Dating comes with its complexities, particularly if you are divorced with children. Kids have an inherent loyalty to each parent and many carry around hope for a reunion between them. When you decide a relationship is serious enough to introduce the person to your kids, it can be perilous territory. The reaction from your kids may be less than favorable, or downright defiant.
There are steps you can take to help your kids adjust to the new person in your life though. Considering their feelings and really thinking through the introduction is a good place to start. Your follow-up actions can also make a huge difference in the attitude your kids have regarding your new significant other. Keep in mind that you are the adult.
Wait for the right time. If you have only been dating for a few weeks, it is probably not the best time for introductions. If your kids ask you about your love life, be open but avoid bringing in someone new until a level of commitment has been established in the relationship. Too many new faces will cause your kids to become desensitized and they will not be able to adjust well to the new person when an actual long-term relationship is in the cards.
Tell their mother first. You certainly do not need approval from the mother of your children to date a particular person. But when kids are involved, it is best to let the other parent know of your intentions to bring a new person into their lives. Your ex may be angry or even threatening when the topic of a new woman comes up, but address it anyway. Even if she dislikes you, she loves her children and wants them to be happy and well-adjusted. When the other parent knows that you plan to introduce your new significant other to your shared children, she can better prepare on her end to help your kids adjust.
Meet at a neutral spot. It is not wise to have the first meeting in your home or in a place where your children will feel territorial. Instead, talk to them about the new person several times without her present. Then when it comes time to meet, do it at a restaurant, coffee shop, or area park. You may have no immediate intention of having your new flame move into your home, but your children will view her as a threat to their current home environment if that is where she is introduced. You are the parent and you CAN do whatever you want, but consider the feelings of your kids in this case. You will have a better response in the long term if you keep your home life and new love life separate in the beginning stages.
Expect negativity. Brace yourself for a bad reaction from your kids and let them express those negative feelings. Remember that it is perfectly normal for them to feel angry or hurt by your new relationship. This does not mean that they will not warm up over time—and eventually, they will need to be respectful of your choices. But expect some pushback at first and handle it calmly and graciously. Encourage your significant other to do the same. Prepare for the worst reaction and then hope for the very best. Remember that you are the adult and parent; it is your job to make uncomfortable situations more bearable for your kids, not leave them on their own to process their feelings.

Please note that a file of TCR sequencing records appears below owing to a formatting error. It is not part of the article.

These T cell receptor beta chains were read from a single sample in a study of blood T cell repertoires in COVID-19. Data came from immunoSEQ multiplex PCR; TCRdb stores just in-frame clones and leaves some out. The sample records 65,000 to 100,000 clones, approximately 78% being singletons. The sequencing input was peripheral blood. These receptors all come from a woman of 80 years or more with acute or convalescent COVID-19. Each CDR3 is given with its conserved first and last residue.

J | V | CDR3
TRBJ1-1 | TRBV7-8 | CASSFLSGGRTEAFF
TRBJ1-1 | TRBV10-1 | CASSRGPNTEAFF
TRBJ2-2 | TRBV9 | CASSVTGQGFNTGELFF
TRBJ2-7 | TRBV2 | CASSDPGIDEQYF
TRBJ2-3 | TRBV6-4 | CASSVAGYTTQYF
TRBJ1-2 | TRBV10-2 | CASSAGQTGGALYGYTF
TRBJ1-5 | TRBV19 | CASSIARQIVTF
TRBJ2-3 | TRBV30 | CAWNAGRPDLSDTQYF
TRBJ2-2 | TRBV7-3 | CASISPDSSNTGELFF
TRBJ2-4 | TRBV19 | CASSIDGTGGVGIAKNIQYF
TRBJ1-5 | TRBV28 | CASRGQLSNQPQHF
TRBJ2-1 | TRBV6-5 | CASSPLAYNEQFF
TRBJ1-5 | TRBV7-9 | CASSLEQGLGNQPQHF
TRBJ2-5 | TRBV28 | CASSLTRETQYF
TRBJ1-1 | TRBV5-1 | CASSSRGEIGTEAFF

Reaffirm your commitment to them. In your mind, a new relationship changes nothing in the strength of your relationship with your kids, but your children may view it differently. Particularly if you have been divorced for some time, your children have become adjusted to having you all to themselves. At the very least, they have become comfortable in your home environment, sans another woman. Even if you approach the introduction in a positive light, your kids may feel threatened by this new part of your life. Sit them down and talk to them about how seriously you take your role as their father. Let them know that no matter what happens with the new relationship, they are your priority and that will not change. You may think that this goes without saying, but it never hurts to say it again and reassure them that your role as father is not changing.
Stay grounded. The euphoria of a new relationship can be overwhelming and take over every part of your life. Suddenly work seems less important. Other friends take a back seat. The new person becomes the central part of your life. This is normal and often happens without thinking. Remember that you are a parent, though, with people who depend on you to make them a priority. Stick to your arranged custody schedule and try to schedule activities with your new person outside those times, or at least in limited amounts. Adult relationships come with uncertainty, even if you feel like you have met your soul mate or found your forever happiness. Your kids, however, are a lifetime commitment and they need you to provide stability. Words are not enough; back up your relationship with your kids through consistent action.
Divorce and parenthood does not have to mean a life without romantic love. In fact, demonstrating a healthy relationship will give your children a reminder of what they should seek in their own relationships as they grow up. There is also a lot to be said of a parent who is happy because that positive energy is contagious. When you find love again after divorce, it is perfectly acceptable to share it with your kids. Just remember that they are approaching the situation from a different perspective than you, and with an ingrained loyalty to your ex. Lead your kids through the process of adjusting to the new woman in your life with caution and understanding and it will be an easier process for everyone involved.